Traditional Sweet Dish. All Natural, But Process Oriented.

After voting in the Kerala Assembly Elections, I thought of trying out something very traditional from memory.

I said it’s natural but process oriented. I am talking about the time consuming process of getting ripe Kerala bananas, sun dried. It took a few weeks.

Now that I have the dried banana, I can use it for about a year. I took a few, cut them into small squares. Added some grated coconut and I really miss the third ingredient.

That’s paani, the boiled down thick sweet honey consistency of toddy, the extract of flowers of a special variety of palm trees called ‘choondapana’.

It’s difficult to come by a bottle of paani. The right of palm tree owner is nationalised and went to the excise licensed toddy shops colloquially named ‘shaap’.

In my childhood days, we used to get the toddy from our trees, every alternate day. 12 bottles of it used to give a bottle of paani. My mother used to make 2 bottles of paani every alternate day.

In the absence of paani, I used the second best thing, honey.

This dish is so delicious and natural.

Traditional Sweet Dish. All Natural, But Process Oriented.

Sun-drying Bananas. How Not To Share With Birds.

Sun-dried bananas last for over a year and I got some cut ready to be spread in the balcony for drying.

There’s a problem though, birds come visiting. Not that I am bird hater or something like that; just that what is due to Ceaser is Ceaser’s.

I remembered the old trick of warding off pigeons. By the way pigeons are calm, nice, soft etc. but number one in using your space as toilet.

The technique is to hang CD discs on a thread. The shine in sunlight and the swing in wind would keep the birds on neighbors balcony, temporarily.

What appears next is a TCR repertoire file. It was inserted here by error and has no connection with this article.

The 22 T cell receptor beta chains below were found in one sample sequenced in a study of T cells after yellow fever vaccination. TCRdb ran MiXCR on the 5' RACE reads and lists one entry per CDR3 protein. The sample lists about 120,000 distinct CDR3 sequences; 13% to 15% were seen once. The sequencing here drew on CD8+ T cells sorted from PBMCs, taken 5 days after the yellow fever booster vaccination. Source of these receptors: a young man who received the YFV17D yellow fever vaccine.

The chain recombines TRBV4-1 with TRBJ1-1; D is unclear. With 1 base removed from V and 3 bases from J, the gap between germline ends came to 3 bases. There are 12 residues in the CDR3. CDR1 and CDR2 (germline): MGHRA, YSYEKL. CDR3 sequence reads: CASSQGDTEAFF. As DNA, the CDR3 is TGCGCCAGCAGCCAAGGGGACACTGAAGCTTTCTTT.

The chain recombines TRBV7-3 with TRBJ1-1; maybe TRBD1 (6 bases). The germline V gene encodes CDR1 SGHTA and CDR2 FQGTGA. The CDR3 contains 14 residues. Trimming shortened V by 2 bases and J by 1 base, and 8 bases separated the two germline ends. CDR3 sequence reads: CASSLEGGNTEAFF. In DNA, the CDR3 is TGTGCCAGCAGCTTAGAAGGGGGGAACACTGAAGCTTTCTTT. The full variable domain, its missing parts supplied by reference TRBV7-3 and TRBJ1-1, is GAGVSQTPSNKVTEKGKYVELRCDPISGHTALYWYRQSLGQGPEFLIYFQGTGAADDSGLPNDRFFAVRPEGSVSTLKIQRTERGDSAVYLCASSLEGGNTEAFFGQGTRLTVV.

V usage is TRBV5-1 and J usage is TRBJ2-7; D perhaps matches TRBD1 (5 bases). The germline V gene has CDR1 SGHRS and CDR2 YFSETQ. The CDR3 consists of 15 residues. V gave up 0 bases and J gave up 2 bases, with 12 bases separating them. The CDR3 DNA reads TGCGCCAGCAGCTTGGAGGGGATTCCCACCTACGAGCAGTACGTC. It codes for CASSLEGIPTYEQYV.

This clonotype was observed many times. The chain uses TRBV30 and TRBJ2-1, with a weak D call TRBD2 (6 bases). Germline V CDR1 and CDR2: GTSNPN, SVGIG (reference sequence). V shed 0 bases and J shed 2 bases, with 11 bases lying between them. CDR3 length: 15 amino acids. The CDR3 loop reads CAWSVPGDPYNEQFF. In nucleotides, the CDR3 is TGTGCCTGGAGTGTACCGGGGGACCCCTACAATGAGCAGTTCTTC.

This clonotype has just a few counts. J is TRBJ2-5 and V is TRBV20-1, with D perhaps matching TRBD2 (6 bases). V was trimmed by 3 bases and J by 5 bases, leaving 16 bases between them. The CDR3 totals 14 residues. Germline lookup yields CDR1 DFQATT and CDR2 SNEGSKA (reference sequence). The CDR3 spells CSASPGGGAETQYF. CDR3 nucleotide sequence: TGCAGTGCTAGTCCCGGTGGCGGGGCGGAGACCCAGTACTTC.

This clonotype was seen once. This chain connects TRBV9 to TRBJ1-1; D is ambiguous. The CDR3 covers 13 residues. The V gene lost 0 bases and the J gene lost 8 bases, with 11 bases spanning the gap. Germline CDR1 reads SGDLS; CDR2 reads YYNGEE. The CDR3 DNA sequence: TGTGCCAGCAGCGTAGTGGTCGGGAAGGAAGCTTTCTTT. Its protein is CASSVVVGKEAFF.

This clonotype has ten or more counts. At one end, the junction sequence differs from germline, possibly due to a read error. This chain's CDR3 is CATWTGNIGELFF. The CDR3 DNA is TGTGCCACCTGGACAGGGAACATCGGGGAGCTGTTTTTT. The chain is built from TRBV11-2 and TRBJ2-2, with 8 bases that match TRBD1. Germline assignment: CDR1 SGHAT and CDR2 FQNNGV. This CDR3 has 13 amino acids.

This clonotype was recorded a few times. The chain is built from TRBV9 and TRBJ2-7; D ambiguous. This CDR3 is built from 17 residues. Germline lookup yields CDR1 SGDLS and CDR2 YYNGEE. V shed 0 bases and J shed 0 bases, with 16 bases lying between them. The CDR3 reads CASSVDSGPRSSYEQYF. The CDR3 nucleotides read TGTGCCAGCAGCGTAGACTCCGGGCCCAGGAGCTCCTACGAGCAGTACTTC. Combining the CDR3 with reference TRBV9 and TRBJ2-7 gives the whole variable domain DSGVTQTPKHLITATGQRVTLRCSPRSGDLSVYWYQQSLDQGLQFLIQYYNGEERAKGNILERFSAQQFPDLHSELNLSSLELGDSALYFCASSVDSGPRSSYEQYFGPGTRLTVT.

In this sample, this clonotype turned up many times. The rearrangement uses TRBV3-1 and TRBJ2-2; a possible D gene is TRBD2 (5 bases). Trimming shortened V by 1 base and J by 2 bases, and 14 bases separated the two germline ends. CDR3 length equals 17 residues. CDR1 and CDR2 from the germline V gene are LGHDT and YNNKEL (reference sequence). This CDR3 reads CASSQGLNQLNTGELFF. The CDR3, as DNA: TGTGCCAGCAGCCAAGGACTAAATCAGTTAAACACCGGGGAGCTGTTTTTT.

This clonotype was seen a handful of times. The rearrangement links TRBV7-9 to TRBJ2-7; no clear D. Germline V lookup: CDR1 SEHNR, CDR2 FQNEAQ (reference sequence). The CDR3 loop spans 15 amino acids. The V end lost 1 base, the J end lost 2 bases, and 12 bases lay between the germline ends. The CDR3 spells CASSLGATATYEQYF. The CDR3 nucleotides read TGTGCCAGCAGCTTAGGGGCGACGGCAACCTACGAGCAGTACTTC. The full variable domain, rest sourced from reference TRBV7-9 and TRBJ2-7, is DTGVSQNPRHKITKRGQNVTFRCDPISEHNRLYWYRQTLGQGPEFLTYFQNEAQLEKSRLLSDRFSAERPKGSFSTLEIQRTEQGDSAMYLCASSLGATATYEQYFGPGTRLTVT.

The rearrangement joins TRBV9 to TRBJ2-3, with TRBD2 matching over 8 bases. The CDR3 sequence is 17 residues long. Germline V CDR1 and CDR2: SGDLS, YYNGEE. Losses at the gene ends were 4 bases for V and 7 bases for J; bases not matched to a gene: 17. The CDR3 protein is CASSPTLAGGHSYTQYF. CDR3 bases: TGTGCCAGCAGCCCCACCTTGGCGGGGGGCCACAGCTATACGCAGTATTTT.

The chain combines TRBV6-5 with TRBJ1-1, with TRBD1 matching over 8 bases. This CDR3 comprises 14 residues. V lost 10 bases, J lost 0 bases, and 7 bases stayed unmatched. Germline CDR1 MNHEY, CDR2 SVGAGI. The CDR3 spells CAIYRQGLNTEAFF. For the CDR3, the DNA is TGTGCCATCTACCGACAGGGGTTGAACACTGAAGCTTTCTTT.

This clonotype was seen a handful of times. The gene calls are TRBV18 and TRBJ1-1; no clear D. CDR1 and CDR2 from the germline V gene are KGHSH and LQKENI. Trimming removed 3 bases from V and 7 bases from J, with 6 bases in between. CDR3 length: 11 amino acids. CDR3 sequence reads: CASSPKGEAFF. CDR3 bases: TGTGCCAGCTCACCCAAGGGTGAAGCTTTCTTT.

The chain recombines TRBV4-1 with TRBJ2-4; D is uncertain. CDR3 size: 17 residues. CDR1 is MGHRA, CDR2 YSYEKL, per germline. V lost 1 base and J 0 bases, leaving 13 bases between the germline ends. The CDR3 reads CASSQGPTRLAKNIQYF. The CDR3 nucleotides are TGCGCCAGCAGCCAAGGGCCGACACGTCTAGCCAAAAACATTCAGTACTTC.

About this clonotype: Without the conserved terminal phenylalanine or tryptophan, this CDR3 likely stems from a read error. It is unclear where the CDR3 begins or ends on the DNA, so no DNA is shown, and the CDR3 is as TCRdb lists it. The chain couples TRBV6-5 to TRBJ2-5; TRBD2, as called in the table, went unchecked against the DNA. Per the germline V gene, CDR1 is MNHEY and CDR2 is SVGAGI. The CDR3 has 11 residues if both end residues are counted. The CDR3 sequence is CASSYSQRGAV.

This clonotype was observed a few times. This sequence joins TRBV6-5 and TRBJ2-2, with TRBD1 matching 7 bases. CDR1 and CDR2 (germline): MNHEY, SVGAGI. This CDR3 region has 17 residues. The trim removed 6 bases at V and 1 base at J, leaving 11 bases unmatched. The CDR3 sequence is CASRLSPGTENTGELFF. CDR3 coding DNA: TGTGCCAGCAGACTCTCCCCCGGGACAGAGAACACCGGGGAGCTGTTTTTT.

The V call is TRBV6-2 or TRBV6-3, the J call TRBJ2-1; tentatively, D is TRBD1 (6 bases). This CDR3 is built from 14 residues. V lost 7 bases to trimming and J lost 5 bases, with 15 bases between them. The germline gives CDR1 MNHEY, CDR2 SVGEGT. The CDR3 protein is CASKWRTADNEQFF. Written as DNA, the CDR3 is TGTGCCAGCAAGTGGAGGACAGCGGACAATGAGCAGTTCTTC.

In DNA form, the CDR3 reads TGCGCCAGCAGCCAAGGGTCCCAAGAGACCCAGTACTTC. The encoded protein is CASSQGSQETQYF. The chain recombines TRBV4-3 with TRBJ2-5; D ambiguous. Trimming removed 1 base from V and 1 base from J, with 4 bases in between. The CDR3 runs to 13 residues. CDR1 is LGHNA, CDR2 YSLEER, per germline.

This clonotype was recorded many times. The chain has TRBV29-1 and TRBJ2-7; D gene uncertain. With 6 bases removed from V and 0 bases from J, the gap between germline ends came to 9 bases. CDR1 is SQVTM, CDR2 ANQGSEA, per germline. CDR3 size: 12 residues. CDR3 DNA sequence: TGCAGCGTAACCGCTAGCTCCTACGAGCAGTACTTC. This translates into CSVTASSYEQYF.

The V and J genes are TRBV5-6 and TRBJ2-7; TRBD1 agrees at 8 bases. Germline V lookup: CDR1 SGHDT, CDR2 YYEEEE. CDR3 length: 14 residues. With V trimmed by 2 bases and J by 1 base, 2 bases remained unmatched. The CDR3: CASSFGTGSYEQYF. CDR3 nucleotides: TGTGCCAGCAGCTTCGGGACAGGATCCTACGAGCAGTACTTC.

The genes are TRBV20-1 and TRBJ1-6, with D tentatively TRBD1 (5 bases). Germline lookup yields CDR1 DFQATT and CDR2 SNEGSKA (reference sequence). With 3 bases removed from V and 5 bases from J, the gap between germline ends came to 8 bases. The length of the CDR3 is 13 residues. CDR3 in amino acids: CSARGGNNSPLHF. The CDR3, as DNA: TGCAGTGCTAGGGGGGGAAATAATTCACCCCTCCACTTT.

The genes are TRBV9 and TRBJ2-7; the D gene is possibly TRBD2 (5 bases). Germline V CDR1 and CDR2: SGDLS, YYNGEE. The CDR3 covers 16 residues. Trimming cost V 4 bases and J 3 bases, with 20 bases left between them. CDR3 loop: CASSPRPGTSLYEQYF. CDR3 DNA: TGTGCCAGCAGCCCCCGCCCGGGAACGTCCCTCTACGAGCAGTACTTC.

They will come back to sing for you once the banana is dried.

Sun-drying Bananas. How Not To Share With Birds.

Abundance Is Not Always a Bliss. Excess Sometimes Hurts.

I am back with the problems of people who grow seasonal produce. And this is on Kerala bananas.

Kerala bananas are unique and I have seen the same ones in some other countries like Ghana. It is used for making banana chips, banana fritters etc. Though available throughout the year, there’s bumper crops during the season.

Like all perishable produce, the excess in the season is a problem. And we see abundance along the highways selling at low prices like 4 kgs for 100 rupees.

We can help the farmers by buying this excess to process them for storage for later use.

Here it’s just a natural process without any additives. I have 6 bananas here, skinned and sliced into 4 slices for each banana.

The slices are then kept in the the sun to dry. A few days of good sunlight will process the slices into sun dried bananas.

These then can be stored in glass jars for over a year in room temperature. It’s delicious on its own. Fabulous with some grated coconut, honey, sugar or jaggery.

Cut into small pieces, the sun dried bananas can be used as dry fruits for any preparation needing dry fruits.

Banana planters get to sell their produce at a reasonable price when we individuals buy them in larger quantities and preserve for future use.

It’s again a win-win and provides the satisfaction of fulfilling a social responsibility.

Abundance Is Not Always a Bliss. Excess Sometimes Hurts.